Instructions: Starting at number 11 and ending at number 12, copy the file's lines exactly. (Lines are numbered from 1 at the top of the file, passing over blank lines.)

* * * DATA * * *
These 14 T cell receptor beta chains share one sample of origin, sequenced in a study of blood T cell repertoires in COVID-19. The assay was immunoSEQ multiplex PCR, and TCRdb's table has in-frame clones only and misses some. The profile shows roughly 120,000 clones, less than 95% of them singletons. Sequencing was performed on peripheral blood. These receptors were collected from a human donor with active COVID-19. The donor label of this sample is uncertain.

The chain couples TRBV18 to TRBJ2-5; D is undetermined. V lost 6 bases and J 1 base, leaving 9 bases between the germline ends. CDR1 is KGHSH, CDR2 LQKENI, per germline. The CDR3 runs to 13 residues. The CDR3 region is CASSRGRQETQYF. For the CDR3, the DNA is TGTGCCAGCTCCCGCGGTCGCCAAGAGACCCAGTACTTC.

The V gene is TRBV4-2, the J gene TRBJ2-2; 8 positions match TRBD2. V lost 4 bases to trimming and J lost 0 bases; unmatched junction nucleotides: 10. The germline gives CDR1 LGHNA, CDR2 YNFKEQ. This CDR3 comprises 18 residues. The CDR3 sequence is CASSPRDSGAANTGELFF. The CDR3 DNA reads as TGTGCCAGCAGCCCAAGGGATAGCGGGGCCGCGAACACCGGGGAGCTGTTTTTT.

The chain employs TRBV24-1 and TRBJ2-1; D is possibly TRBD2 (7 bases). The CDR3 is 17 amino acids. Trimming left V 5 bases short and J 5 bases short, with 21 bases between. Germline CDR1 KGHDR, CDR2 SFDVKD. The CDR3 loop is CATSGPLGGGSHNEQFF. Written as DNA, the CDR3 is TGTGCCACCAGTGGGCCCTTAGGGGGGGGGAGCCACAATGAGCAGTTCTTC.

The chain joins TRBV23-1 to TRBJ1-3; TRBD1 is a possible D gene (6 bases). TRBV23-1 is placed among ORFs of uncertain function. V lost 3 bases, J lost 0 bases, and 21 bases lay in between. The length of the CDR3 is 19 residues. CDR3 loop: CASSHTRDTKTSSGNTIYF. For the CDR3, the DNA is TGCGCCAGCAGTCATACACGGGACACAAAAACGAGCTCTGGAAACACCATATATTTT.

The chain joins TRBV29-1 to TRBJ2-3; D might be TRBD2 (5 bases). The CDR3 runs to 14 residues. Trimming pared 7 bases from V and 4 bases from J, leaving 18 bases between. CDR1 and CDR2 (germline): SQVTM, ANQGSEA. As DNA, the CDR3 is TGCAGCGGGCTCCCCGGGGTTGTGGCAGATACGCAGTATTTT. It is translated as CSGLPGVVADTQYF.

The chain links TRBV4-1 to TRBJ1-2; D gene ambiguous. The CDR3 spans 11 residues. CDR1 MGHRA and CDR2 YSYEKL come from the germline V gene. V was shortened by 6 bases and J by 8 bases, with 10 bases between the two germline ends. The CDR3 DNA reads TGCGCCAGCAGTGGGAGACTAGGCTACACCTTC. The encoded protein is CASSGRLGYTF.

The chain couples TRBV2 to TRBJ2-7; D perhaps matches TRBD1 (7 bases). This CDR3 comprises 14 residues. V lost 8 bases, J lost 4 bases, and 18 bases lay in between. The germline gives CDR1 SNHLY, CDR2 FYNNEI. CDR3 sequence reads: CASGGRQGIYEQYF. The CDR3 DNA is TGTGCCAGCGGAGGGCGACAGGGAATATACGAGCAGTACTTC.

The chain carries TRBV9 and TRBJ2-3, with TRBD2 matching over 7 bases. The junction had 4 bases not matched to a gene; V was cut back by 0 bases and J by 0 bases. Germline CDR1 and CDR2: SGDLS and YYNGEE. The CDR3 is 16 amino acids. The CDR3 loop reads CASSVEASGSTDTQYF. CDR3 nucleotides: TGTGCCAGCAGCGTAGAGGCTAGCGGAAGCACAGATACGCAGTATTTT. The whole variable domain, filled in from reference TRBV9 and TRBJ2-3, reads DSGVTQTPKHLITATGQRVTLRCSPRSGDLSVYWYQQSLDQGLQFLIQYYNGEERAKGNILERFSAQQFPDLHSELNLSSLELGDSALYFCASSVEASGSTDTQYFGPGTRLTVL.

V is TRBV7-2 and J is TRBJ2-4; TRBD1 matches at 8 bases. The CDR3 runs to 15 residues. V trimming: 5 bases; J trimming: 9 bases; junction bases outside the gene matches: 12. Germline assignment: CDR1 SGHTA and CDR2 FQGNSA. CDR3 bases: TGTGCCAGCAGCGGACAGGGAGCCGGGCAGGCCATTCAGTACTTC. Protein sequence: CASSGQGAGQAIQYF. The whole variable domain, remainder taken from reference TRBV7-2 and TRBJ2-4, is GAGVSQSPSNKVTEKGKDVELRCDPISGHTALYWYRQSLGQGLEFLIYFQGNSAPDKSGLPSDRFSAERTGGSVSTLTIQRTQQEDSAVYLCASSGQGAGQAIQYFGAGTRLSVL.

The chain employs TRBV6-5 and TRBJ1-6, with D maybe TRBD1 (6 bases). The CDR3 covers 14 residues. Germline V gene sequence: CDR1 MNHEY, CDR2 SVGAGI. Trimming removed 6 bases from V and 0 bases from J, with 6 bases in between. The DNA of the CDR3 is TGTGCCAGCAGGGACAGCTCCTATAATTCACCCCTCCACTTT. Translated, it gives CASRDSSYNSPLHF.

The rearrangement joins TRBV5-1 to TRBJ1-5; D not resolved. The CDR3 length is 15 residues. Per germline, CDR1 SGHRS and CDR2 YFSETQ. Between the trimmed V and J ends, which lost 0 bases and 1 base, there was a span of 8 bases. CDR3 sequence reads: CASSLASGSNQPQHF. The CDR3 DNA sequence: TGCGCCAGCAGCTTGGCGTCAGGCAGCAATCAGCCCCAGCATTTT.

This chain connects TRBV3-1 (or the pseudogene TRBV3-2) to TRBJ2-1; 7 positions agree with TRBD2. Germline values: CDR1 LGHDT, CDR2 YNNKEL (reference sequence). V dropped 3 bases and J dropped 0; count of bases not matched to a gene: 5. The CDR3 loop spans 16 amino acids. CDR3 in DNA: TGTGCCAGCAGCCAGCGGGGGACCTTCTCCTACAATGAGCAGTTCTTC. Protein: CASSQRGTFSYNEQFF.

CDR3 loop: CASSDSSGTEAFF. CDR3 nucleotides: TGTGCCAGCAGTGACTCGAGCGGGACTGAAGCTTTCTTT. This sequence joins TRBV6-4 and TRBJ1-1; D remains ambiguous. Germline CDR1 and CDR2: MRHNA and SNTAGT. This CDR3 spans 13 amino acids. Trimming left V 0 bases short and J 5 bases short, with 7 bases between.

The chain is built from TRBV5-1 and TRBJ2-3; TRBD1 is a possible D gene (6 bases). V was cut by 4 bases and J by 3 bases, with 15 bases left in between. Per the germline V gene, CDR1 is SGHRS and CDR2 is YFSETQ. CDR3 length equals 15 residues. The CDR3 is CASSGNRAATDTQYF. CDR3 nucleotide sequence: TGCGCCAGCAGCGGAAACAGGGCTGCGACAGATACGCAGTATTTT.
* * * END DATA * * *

The chain employs TRBV6-5 and TRBJ1-6, with D maybe TRBD1 (6 bases). The CDR3 covers 14 residues. Germline V gene sequence: CDR1 MNHEY, CDR2 SVGAGI. Trimming removed 6 bases from V and 0 bases from J, with 6 bases in between. The DNA of the CDR3 is TGTGCCAGCAGGGACAGCTCCTATAATTCACCCCTCCACTTT. Translated, it gives CASRDSSYNSPLHF.

The rearrangement joins TRBV5-1 to TRBJ1-5; D not resolved. The CDR3 length is 15 residues. Per germline, CDR1 SGHRS and CDR2 YFSETQ. Between the trimmed V and J ends, which lost 0 bases and 1 base, there was a span of 8 bases. CDR3 sequence reads: CASSLASGSNQPQHF. The CDR3 DNA sequence: TGCGCCAGCAGCTTGGCGTCAGGCAGCAATCAGCCCCAGCATTTT.